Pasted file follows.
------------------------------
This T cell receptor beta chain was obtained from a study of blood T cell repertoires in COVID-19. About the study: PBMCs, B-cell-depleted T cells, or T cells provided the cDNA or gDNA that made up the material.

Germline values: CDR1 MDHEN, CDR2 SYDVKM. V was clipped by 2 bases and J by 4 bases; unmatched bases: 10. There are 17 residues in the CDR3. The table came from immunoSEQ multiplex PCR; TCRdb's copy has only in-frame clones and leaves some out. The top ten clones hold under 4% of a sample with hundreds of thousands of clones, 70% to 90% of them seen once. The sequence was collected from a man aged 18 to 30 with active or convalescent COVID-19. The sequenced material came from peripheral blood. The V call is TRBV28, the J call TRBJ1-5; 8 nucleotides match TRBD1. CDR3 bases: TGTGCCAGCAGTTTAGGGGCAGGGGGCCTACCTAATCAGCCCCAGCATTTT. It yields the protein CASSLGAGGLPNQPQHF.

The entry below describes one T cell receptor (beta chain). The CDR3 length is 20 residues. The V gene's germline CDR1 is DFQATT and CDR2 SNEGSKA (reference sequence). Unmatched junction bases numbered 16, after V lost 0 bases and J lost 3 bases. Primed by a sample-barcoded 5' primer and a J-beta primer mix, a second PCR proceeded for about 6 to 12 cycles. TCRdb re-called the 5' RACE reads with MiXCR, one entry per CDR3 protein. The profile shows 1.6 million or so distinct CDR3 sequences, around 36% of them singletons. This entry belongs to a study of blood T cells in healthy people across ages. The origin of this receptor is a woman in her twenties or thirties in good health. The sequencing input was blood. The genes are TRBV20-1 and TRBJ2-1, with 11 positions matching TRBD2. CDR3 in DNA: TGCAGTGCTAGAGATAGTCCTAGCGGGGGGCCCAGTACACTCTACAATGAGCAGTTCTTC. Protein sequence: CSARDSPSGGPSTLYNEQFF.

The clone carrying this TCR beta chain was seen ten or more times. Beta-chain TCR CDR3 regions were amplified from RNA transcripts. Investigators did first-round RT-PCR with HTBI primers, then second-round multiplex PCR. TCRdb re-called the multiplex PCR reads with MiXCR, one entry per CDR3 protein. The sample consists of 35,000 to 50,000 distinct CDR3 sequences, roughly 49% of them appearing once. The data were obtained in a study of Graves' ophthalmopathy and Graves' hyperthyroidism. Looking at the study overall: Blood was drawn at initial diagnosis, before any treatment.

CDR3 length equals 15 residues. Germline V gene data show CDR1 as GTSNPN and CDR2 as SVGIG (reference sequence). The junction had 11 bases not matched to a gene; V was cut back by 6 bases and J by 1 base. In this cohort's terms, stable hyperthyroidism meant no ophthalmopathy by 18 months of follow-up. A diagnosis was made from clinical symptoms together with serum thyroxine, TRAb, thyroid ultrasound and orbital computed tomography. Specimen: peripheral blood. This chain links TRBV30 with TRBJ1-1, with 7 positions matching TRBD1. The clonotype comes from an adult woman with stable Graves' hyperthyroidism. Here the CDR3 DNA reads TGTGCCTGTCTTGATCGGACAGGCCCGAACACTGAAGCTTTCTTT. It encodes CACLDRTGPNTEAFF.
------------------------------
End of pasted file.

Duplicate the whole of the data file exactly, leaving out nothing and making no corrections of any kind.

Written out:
This T cell receptor beta chain was obtained from a study of blood T cell repertoires in COVID-19. About the study: PBMCs, B-cell-depleted T cells, or T cells provided the cDNA or gDNA that made up the material.

Germline values: CDR1 MDHEN, CDR2 SYDVKM. V was clipped by 2 bases and J by 4 bases; unmatched bases: 10. There are 17 residues in the CDR3. The table came from immunoSEQ multiplex PCR; TCRdb's copy has only in-frame clones and leaves some out. The top ten clones hold under 4% of a sample with hundreds of thousands of clones, 70% to 90% of them seen once. The sequence was collected from a man aged 18 to 30 with active or convalescent COVID-19. The sequenced material came from peripheral blood. The V call is TRBV28, the J call TRBJ1-5; 8 nucleotides match TRBD1. CDR3 bases: TGTGCCAGCAGTTTAGGGGCAGGGGGCCTACCTAATCAGCCCCAGCATTTT. It yields the protein CASSLGAGGLPNQPQHF.

The entry below describes one T cell receptor (beta chain). The CDR3 length is 20 residues. The V gene's germline CDR1 is DFQATT and CDR2 SNEGSKA (reference sequence). Unmatched junction bases numbered 16, after V lost 0 bases and J lost 3 bases. Primed by a sample-barcoded 5' primer and a J-beta primer mix, a second PCR proceeded for about 6 to 12 cycles. TCRdb re-called the 5' RACE reads with MiXCR, one entry per CDR3 protein. The profile shows 1.6 million or so distinct CDR3 sequences, around 36% of them singletons. This entry belongs to a study of blood T cells in healthy people across ages. The origin of this receptor is a woman in her twenties or thirties in good health. The sequencing input was blood. The genes are TRBV20-1 and TRBJ2-1, with 11 positions matching TRBD2. CDR3 in DNA: TGCAGTGCTAGAGATAGTCCTAGCGGGGGGCCCAGTACACTCTACAATGAGCAGTTCTTC. Protein sequence: CSARDSPSGGPSTLYNEQFF.

The clone carrying this TCR beta chain was seen ten or more times. Beta-chain TCR CDR3 regions were amplified from RNA transcripts. Investigators did first-round RT-PCR with HTBI primers, then second-round multiplex PCR. TCRdb re-called the multiplex PCR reads with MiXCR, one entry per CDR3 protein. The sample consists of 35,000 to 50,000 distinct CDR3 sequences, roughly 49% of them appearing once. The data were obtained in a study of Graves' ophthalmopathy and Graves' hyperthyroidism. Looking at the study overall: Blood was drawn at initial diagnosis, before any treatment.

CDR3 length equals 15 residues. Germline V gene data show CDR1 as GTSNPN and CDR2 as SVGIG (reference sequence). The junction had 11 bases not matched to a gene; V was cut back by 6 bases and J by 1 base. In this cohort's terms, stable hyperthyroidism meant no ophthalmopathy by 18 months of follow-up. A diagnosis was made from clinical symptoms together with serum thyroxine, TRAb, thyroid ultrasound and orbital computed tomography. Specimen: peripheral blood. This chain links TRBV30 with TRBJ1-1, with 7 positions matching TRBD1. The clonotype comes from an adult woman with stable Graves' hyperthyroidism. Here the CDR3 DNA reads TGTGCCTGTCTTGATCGGACAGGCCCGAACACTGAAGCTTTCTTT. It encodes CACLDRTGPNTEAFF.